Thursday, November 19, 7 p.m.
Kevin Young and Gabrielle Hamilton
Kevin Young is the author of ten books of poetry and prose, most recently Book of Hours (Alfred A. Knopf, 2014), a finalist for the Kingsley Tufts Poetry Award; Ardency: A Chronicle of the Amistad Rebels (Alfred A. Knopf, 2011); and Dear Darkness: Poems (Alfred A. Knopf, 2008). Young’s The Grey Album: On the Blackness of Blackness, won the Graywolf Nonfiction Prize, was a New York Times Notable Book for 2012, a finalist for the 2013 National Book Critics Circle Award for criticism, and won the PEN Open Award. He is also the editor of several anthologies, including The Hungry Ear: Poems of Food and Drink (Bloomsbury, 2012) and The Art of Losing: Poems of Grief and Healing (Bloomsbury, 2010). His awards and honors include a Stegner Fellowship in Poetry at Stanford University, a Guggenheim Foundation Fellowship, a MacDowell Colony Fellowship, and a National Endowment for the Arts fellowship. He is Charles Howard Candler Professor of Creative Writing & English and curator of Literary Collections & the Raymond Danowski Poetry Library at Emory University, and served as the Holmes Visiting Poet at Princeton University for spring 2015.
Gabrielle Hamilton is the chef/owner of PRUNE, which she opened in New York City’s East Village in October 1999. PRUNE has been recognized in all major press, both nationally and internationally, and is regularly cited in the top 100 lists of all major food magazines. Hamilton has made numerous television appearances including segments with Martha Stewart, Mark Bittman, and Mike Colameco and most notably was the victor in her Iron Chef America battle against Bobby Flay on The Food Network in 2008. Hamilton has written for The New Yorker, The New York Times, GQ, Bon Appetit, Saveur, Food & Wine, Afar, Travel and Leisure, Elle and House Beautiful and had the 8 week Chef’s Column in The New York Times. Hamilton was nominated for Best Chef NYC in 2009 and 2010 by the James Beard Foundation and in 2011 won the category. She is the author of The New York Times bestseller Blood, Bones & Butter: The Inadvertent Education of a Reluctant Chef, which has been published in six languages and won the James Beard Foundation’s award for Writing and Literature in 2012. Most recently, she wrote the New York Times bestselling cookbook, Prune, featuring 250 recipes from her East Village restaurant.
Friday, December 11, 7 p.m.
Sharon Olds and Cynthia Nixon
Sharon Olds’s numerous collections of poetry include Stag’s Leap (Alfred A. Knopf, 2012), recipient of the Pulitzer Prize and the T. S. Eliot Prize; One Secret Thing (Random House, 2008); Blood, Tin, Straw (Alfred A. Knopf, 1999); and The Father (Alfred A. Knopf, 1992), which was shortlisted for the T. S. Eliot Prize and was a finalist for the National Book Critics Circle Award. Her first collection of poems, Satan Says (University of Pittsburgh Press, 1980), received the inaugural San Francisco Poetry Center Award. Olds’s following collection, The Dead & the Living (Alfred A. Knopf, 1984), received the Lamont Poetry Selection in 1983 and the National Book Critics Circle Award. Her honors include a National Endowment for the Arts grant and a Guggenheim Foundation Fellowship. Olds held the position of New York state poet laureate from 1998 to 2000. She served as a Chancellor of the Academy of American Poets from 2006 to 2012. She currently teaches poetry workshops at New York University’s Graduate Creative Writing Program as well as a workshop at Goldwater Hospital on Roosevelt Island in New York.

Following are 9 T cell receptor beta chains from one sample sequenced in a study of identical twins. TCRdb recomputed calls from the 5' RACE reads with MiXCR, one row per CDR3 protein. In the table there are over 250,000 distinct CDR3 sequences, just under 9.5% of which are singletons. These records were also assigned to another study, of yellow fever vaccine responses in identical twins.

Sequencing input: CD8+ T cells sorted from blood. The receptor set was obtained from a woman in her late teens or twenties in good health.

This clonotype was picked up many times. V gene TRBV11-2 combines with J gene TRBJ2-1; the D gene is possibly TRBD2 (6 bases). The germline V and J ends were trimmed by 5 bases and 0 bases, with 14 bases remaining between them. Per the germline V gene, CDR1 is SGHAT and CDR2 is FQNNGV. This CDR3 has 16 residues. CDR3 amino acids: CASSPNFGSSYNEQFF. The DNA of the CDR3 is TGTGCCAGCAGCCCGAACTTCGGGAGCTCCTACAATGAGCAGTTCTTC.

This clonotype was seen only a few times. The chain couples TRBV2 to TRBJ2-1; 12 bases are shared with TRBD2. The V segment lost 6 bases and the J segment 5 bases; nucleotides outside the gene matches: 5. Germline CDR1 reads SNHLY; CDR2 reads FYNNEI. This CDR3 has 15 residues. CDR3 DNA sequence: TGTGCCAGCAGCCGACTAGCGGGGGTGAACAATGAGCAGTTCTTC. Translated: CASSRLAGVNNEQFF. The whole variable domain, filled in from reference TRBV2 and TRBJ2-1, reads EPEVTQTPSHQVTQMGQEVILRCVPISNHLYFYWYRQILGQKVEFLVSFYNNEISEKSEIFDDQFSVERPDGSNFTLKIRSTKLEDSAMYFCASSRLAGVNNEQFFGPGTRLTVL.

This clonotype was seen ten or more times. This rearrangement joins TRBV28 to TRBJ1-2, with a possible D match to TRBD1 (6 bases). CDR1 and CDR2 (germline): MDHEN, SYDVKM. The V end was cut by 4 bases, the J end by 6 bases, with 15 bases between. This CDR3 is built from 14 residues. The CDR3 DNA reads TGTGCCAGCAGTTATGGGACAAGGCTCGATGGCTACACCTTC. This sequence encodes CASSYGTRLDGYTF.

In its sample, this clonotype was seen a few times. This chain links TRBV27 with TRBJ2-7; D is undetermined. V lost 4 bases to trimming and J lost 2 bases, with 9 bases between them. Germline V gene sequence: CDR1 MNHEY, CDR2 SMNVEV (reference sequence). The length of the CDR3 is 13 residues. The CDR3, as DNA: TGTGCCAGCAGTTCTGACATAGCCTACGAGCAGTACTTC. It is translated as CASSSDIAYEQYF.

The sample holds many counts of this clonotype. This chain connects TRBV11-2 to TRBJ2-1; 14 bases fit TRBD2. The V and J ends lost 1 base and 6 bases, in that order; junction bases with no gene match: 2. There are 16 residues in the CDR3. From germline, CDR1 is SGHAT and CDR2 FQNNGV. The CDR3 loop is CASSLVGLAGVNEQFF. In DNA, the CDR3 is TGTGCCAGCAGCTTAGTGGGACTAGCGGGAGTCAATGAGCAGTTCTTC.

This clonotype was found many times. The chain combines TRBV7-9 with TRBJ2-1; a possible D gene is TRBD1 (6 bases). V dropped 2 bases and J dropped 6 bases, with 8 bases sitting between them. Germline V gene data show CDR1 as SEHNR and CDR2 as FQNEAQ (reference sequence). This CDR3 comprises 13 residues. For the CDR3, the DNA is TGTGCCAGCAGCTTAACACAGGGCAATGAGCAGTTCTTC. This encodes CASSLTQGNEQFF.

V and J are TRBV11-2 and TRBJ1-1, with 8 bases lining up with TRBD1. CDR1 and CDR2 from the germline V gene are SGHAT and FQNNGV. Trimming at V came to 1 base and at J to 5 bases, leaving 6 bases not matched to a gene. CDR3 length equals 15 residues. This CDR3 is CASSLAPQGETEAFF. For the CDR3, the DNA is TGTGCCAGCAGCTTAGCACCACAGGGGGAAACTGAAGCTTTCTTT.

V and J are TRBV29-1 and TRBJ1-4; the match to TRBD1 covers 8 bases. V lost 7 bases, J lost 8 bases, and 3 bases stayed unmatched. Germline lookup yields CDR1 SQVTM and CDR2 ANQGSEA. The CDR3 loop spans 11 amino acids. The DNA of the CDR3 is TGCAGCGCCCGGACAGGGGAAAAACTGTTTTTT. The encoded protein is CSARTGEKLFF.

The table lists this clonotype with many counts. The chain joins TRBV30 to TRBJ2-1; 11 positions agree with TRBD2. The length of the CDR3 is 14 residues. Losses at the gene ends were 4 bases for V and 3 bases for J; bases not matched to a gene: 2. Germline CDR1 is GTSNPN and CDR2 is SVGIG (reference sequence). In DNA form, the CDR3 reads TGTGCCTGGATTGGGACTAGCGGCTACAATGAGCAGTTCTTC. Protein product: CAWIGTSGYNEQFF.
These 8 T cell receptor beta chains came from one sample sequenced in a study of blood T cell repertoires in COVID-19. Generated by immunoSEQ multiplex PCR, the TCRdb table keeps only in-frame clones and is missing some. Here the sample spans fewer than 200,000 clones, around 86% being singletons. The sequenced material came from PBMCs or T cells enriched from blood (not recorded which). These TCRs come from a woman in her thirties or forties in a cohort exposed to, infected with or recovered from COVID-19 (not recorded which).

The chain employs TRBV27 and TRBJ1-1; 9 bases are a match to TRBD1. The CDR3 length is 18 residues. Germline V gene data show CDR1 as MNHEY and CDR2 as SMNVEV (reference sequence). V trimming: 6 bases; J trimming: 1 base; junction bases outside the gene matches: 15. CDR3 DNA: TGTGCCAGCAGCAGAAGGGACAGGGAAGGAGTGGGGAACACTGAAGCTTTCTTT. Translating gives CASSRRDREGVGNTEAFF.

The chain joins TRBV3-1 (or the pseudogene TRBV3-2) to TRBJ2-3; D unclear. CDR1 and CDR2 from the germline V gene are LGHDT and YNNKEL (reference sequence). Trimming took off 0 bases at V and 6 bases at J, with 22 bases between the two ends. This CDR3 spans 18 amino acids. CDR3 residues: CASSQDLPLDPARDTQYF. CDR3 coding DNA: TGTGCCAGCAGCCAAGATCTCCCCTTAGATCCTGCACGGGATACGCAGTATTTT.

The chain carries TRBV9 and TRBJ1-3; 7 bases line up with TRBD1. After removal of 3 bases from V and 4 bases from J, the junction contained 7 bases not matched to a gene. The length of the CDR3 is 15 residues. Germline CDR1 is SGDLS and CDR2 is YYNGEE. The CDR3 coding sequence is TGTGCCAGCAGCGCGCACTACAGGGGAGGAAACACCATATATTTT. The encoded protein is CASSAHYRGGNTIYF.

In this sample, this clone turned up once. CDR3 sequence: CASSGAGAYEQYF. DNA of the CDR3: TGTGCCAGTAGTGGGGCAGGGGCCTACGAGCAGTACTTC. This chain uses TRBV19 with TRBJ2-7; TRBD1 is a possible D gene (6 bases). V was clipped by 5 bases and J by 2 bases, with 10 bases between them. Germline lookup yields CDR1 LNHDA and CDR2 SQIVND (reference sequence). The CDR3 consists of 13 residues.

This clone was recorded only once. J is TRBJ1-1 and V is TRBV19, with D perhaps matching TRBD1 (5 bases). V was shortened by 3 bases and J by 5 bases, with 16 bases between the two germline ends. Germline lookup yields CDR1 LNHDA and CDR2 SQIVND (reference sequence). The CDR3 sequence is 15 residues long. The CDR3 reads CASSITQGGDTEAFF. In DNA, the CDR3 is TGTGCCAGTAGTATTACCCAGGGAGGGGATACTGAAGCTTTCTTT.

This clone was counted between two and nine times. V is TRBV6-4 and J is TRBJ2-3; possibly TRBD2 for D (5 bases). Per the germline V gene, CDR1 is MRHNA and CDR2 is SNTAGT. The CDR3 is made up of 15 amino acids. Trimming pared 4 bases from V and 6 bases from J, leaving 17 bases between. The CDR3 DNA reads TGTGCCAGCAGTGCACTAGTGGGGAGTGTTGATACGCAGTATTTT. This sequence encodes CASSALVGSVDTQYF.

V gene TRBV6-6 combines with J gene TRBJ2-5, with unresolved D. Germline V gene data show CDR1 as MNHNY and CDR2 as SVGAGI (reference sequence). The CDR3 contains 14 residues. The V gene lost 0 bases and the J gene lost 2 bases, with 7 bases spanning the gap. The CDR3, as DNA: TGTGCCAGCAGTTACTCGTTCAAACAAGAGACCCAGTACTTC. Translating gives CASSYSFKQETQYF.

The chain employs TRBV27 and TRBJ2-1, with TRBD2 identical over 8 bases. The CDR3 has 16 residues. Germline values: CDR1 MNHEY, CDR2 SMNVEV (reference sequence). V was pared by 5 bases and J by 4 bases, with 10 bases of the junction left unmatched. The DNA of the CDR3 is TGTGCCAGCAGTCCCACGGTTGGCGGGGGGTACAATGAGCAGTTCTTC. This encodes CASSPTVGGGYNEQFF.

Cynthia Nixon is a Tony, Emmy, and GRAMMY award-winning actress who has been acting professionally since the age of twelve. She is best known from the "Sex and the City" TV series and movies but has appeared in over forty plays, a dozen of them on Broadway. She has appeared in movies as diverse as "Little Darlings", "Amadeus", and "Five Flights Up". Last season she directed Tonya Pinkins and Dianne Weist in Rasheeda Speaking at the New Group. Nixon recently completed filming Terence Davies’s next film, "A Quiet Passion", in which she plays the reclusive poet Emily Dickinson. She will next be seen starring in director Josh Mond’s "James White", a film that won the Audience Award at Sundance this past year, to be released in the fall. Also this fall, she will be directing Motherstruck at The Culture Project and Steve at The New Group. She lives in the East Village with her wife Christine and their children Sam, Charlie, and Max.
Academy of American Poets: Emily Liebowitz | [email protected]
The New York Public Library: Nora Lyons | [email protected]
About the Academy of American Poets
The Academy of American Poets is the largest membership-based nonprofit organization fostering an appreciation for contemporary poetry and supporting American poets. The organization produces Poets.org, the world’s largest publicly-funded website for poets and poetry; National Poetry Month; the popular Poem-a-Day series; American Poets magazine; resources for K-12 educators; and an annual series of poetry readings and special events. In addition, since its founding in 1934, the Academy has awarded more money to poets than any other organization through its American Poets Prizes. For more information, visit Poets.org.
About The New York Public Library
The New York Public Library is a free provider of education and information for the people of New York and beyond. With 92 locations—including research and branch libraries—throughout the Bronx, Manhattan, and Staten Island, the Library offers free materials, computer access, classes, exhibitions, programming and more to everyone from toddlers to scholars, and has seen record numbers of attendance and circulation in recent years. The New York Public Library serves more than 18 million patrons who come through its doors annually and millions more around the globe who use its resources at www.nypl.org. To offer this wide array of free programming, The New York Public Library relies on both public and private funding. Learn more about how to support the Library at nypl.org/support.